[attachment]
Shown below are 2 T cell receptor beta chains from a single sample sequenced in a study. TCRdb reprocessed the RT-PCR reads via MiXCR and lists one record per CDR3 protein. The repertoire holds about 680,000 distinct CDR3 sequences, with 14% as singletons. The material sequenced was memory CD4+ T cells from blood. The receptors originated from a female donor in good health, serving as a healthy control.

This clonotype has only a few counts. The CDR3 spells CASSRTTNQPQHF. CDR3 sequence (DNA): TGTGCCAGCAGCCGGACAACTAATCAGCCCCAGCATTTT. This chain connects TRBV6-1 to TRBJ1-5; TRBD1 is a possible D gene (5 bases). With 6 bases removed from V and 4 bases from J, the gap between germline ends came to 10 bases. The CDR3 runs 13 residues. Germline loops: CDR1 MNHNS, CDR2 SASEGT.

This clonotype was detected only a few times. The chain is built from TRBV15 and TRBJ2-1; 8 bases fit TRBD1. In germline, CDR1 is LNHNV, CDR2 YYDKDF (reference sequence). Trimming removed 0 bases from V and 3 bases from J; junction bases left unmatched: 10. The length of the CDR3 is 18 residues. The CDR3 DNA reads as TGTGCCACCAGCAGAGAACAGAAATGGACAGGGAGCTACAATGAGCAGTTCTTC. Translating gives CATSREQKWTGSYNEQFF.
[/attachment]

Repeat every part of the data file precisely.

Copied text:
Shown below are 2 T cell receptor beta chains from a single sample sequenced in a study. TCRdb reprocessed the RT-PCR reads via MiXCR and lists one record per CDR3 protein. The repertoire holds about 680,000 distinct CDR3 sequences, with 14% as singletons. The material sequenced was memory CD4+ T cells from blood. The receptors originated from a female donor in good health, serving as a healthy control.

This clonotype has only a few counts. The CDR3 spells CASSRTTNQPQHF. CDR3 sequence (DNA): TGTGCCAGCAGCCGGACAACTAATCAGCCCCAGCATTTT. This chain connects TRBV6-1 to TRBJ1-5; TRBD1 is a possible D gene (5 bases). With 6 bases removed from V and 4 bases from J, the gap between germline ends came to 10 bases. The CDR3 runs 13 residues. Germline loops: CDR1 MNHNS, CDR2 SASEGT.

This clonotype was detected only a few times. The chain is built from TRBV15 and TRBJ2-1; 8 bases fit TRBD1. In germline, CDR1 is LNHNV, CDR2 YYDKDF (reference sequence). Trimming removed 0 bases from V and 3 bases from J; junction bases left unmatched: 10. The length of the CDR3 is 18 residues. The CDR3 DNA reads as TGTGCCACCAGCAGAGAACAGAAATGGACAGGGAGCTACAATGAGCAGTTCTTC. Translating gives CATSREQKWTGSYNEQFF.